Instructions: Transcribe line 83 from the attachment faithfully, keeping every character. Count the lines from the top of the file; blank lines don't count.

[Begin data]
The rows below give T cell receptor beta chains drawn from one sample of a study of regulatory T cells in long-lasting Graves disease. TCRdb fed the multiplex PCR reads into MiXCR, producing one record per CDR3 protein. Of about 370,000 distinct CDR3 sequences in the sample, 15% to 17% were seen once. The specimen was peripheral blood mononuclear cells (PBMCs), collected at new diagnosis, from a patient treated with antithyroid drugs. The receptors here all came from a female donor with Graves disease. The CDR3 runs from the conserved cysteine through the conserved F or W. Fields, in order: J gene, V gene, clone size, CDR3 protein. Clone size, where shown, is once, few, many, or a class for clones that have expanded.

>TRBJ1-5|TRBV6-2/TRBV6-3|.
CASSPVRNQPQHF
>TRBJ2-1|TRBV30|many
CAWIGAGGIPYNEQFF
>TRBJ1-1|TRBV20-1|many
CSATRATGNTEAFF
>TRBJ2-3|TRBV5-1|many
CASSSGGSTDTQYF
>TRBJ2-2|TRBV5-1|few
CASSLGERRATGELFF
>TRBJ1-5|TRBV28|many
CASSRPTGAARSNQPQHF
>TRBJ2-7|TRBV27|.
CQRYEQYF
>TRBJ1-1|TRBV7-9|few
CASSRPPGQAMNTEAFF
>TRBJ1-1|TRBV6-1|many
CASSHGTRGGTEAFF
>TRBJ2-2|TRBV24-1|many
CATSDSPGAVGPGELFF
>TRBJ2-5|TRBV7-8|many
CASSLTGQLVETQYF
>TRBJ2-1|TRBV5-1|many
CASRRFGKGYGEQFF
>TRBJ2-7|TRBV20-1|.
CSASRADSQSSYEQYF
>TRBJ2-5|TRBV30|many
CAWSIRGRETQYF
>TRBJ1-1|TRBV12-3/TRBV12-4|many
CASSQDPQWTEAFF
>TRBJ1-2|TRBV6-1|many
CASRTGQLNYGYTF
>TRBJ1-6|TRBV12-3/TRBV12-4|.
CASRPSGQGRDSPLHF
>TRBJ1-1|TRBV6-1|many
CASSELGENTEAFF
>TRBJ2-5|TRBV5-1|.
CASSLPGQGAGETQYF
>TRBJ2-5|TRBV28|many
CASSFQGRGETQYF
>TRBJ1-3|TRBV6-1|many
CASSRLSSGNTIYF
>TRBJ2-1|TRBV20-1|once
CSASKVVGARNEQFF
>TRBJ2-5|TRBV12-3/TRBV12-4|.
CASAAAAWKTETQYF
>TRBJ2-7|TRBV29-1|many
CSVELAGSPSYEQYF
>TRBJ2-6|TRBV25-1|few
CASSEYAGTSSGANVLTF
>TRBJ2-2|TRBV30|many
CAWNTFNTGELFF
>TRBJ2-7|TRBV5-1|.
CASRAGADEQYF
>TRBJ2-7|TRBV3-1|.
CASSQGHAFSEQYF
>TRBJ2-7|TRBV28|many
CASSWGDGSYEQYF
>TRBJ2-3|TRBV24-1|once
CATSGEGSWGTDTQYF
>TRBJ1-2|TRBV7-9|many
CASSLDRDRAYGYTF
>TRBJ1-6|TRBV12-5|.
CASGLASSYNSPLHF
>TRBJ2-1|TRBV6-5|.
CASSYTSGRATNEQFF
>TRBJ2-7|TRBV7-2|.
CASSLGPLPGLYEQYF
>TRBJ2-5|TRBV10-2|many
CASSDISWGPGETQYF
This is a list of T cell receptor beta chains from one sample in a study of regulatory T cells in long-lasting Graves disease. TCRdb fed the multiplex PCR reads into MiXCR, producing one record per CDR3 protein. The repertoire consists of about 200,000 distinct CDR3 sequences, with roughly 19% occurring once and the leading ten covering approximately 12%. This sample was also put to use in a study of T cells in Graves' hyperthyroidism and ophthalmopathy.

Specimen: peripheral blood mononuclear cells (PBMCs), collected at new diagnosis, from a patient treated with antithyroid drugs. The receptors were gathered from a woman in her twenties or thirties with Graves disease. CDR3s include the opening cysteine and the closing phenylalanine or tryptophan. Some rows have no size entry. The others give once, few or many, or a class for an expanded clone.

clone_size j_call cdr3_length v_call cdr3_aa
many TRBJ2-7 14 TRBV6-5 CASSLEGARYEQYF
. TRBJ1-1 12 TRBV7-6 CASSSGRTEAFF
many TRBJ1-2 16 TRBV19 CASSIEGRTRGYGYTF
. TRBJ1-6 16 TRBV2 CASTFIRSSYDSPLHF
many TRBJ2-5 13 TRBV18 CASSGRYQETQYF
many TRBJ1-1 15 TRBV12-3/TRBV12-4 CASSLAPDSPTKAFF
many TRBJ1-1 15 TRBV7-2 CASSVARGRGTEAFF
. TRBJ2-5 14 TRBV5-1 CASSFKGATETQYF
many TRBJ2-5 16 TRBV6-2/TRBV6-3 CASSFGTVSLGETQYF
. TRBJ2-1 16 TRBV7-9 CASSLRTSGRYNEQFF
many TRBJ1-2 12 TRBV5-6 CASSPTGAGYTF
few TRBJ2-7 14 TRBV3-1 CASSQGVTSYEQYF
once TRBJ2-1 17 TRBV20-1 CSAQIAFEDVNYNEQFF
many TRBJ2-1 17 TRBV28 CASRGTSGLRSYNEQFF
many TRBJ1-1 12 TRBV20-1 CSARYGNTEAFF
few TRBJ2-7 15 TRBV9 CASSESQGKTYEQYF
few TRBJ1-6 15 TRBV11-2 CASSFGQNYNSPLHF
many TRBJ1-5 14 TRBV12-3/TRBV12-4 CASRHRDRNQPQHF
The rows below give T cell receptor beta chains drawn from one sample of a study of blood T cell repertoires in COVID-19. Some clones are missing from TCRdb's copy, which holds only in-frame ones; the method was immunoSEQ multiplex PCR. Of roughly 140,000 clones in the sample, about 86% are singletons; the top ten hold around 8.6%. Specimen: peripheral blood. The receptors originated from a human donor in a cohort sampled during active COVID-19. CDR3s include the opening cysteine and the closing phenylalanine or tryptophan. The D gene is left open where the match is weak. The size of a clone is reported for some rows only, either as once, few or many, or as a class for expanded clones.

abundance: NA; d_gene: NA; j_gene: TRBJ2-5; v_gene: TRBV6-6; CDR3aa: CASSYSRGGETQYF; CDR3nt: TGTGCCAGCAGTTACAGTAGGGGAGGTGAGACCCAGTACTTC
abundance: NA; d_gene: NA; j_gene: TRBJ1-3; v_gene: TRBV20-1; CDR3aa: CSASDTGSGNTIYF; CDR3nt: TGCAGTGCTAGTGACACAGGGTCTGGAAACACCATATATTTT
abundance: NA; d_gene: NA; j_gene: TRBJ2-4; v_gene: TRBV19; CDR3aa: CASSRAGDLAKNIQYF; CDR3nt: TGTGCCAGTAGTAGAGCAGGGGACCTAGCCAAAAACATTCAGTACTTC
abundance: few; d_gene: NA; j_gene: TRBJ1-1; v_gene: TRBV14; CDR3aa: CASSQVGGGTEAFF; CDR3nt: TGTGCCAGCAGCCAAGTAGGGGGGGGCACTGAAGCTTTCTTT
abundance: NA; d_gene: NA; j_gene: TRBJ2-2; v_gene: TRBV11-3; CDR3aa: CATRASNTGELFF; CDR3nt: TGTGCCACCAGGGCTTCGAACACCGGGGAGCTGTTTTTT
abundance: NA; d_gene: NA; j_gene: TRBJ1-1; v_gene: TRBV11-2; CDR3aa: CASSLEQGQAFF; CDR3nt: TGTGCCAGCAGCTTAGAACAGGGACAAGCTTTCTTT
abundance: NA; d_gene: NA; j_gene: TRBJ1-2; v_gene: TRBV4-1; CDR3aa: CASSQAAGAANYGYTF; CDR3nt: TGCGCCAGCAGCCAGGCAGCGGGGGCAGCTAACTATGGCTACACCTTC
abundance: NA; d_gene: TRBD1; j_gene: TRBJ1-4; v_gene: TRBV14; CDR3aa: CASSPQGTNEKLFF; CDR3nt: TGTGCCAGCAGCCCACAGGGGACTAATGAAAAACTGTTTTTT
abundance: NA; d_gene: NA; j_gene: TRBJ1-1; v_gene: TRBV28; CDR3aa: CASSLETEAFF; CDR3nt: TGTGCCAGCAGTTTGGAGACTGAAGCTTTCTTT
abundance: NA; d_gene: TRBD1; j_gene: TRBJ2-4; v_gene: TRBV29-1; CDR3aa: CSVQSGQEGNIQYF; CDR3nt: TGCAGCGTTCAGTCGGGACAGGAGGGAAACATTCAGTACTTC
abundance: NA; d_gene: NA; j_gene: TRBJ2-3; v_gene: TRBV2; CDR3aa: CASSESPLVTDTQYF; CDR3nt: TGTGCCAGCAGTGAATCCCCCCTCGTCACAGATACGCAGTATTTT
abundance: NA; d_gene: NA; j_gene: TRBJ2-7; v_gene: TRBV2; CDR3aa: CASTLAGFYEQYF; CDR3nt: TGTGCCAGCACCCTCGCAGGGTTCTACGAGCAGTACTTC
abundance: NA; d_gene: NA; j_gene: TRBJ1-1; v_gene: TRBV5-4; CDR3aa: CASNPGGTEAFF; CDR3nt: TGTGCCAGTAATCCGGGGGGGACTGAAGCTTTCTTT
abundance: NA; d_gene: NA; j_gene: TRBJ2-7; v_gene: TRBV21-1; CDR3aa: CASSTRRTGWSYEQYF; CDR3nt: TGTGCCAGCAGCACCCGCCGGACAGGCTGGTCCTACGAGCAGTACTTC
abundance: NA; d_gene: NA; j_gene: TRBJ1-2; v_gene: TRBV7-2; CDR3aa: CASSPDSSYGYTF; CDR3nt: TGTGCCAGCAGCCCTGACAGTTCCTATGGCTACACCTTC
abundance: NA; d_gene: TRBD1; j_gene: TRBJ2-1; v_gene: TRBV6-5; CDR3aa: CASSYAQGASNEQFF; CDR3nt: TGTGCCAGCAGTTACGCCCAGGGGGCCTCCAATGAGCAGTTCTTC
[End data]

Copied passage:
many TRBJ2-5 16 TRBV6-2/TRBV6-3 CASSFGTVSLGETQYF